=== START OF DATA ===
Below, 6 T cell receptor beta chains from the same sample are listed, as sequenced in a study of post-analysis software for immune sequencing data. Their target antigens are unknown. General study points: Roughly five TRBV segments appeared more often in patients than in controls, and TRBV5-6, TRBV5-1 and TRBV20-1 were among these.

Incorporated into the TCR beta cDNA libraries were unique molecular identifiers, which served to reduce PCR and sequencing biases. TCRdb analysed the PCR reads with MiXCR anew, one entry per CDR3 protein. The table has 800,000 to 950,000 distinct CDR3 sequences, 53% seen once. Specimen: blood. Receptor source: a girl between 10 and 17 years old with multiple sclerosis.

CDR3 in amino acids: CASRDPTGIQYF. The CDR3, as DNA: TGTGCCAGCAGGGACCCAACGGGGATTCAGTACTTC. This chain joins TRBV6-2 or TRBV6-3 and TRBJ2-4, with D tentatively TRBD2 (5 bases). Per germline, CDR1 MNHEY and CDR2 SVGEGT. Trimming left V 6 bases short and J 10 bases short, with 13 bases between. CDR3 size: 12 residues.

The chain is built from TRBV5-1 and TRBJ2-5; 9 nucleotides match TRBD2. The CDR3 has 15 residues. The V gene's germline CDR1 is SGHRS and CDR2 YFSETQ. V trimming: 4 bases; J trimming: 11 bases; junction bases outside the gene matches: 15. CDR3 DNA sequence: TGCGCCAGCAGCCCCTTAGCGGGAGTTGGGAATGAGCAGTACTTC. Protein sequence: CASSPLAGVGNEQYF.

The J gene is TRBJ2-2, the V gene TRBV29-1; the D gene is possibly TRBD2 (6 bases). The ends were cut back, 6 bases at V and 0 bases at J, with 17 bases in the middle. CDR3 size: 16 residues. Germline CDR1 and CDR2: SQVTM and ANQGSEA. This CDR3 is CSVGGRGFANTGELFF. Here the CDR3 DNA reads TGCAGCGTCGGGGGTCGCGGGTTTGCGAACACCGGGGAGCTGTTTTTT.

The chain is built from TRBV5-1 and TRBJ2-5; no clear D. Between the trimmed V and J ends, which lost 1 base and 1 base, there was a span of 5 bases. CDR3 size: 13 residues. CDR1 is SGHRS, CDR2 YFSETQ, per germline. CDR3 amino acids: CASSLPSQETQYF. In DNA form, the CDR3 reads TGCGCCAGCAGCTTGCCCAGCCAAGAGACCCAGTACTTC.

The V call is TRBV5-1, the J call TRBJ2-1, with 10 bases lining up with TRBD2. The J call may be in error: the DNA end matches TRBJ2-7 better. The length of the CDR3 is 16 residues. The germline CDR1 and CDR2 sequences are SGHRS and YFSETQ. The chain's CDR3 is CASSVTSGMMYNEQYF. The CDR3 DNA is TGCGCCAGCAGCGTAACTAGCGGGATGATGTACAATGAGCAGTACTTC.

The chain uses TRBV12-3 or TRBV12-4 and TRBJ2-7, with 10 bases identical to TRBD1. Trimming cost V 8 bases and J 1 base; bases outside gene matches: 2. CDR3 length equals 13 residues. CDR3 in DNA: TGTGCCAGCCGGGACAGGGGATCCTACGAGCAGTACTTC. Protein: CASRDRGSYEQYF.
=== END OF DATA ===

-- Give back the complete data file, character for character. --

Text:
Below, 6 T cell receptor beta chains from the same sample are listed, as sequenced in a study of post-analysis software for immune sequencing data. Their target antigens are unknown. General study points: Roughly five TRBV segments appeared more often in patients than in controls, and TRBV5-6, TRBV5-1 and TRBV20-1 were among these.

Incorporated into the TCR beta cDNA libraries were unique molecular identifiers, which served to reduce PCR and sequencing biases. TCRdb analysed the PCR reads with MiXCR anew, one entry per CDR3 protein. The table has 800,000 to 950,000 distinct CDR3 sequences, 53% seen once. Specimen: blood. Receptor source: a girl between 10 and 17 years old with multiple sclerosis.

CDR3 in amino acids: CASRDPTGIQYF. The CDR3, as DNA: TGTGCCAGCAGGGACCCAACGGGGATTCAGTACTTC. This chain joins TRBV6-2 or TRBV6-3 and TRBJ2-4, with D tentatively TRBD2 (5 bases). Per germline, CDR1 MNHEY and CDR2 SVGEGT. Trimming left V 6 bases short and J 10 bases short, with 13 bases between. CDR3 size: 12 residues.

The chain is built from TRBV5-1 and TRBJ2-5; 9 nucleotides match TRBD2. The CDR3 has 15 residues. The V gene's germline CDR1 is SGHRS and CDR2 YFSETQ. V trimming: 4 bases; J trimming: 11 bases; junction bases outside the gene matches: 15. CDR3 DNA sequence: TGCGCCAGCAGCCCCTTAGCGGGAGTTGGGAATGAGCAGTACTTC. Protein sequence: CASSPLAGVGNEQYF.

The J gene is TRBJ2-2, the V gene TRBV29-1; the D gene is possibly TRBD2 (6 bases). The ends were cut back, 6 bases at V and 0 bases at J, with 17 bases in the middle. CDR3 size: 16 residues. Germline CDR1 and CDR2: SQVTM and ANQGSEA. This CDR3 is CSVGGRGFANTGELFF. Here the CDR3 DNA reads TGCAGCGTCGGGGGTCGCGGGTTTGCGAACACCGGGGAGCTGTTTTTT.

The chain is built from TRBV5-1 and TRBJ2-5; no clear D. Between the trimmed V and J ends, which lost 1 base and 1 base, there was a span of 5 bases. CDR3 size: 13 residues. CDR1 is SGHRS, CDR2 YFSETQ, per germline. CDR3 amino acids: CASSLPSQETQYF. In DNA form, the CDR3 reads TGCGCCAGCAGCTTGCCCAGCCAAGAGACCCAGTACTTC.

The V call is TRBV5-1, the J call TRBJ2-1, with 10 bases lining up with TRBD2. The J call may be in error: the DNA end matches TRBJ2-7 better. The length of the CDR3 is 16 residues. The germline CDR1 and CDR2 sequences are SGHRS and YFSETQ. The chain's CDR3 is CASSVTSGMMYNEQYF. The CDR3 DNA is TGCGCCAGCAGCGTAACTAGCGGGATGATGTACAATGAGCAGTACTTC.

The chain uses TRBV12-3 or TRBV12-4 and TRBJ2-7, with 10 bases identical to TRBD1. Trimming cost V 8 bases and J 1 base; bases outside gene matches: 2. CDR3 length equals 13 residues. CDR3 in DNA: TGTGCCAGCCGGGACAGGGGATCCTACGAGCAGTACTTC. Protein: CASRDRGSYEQYF.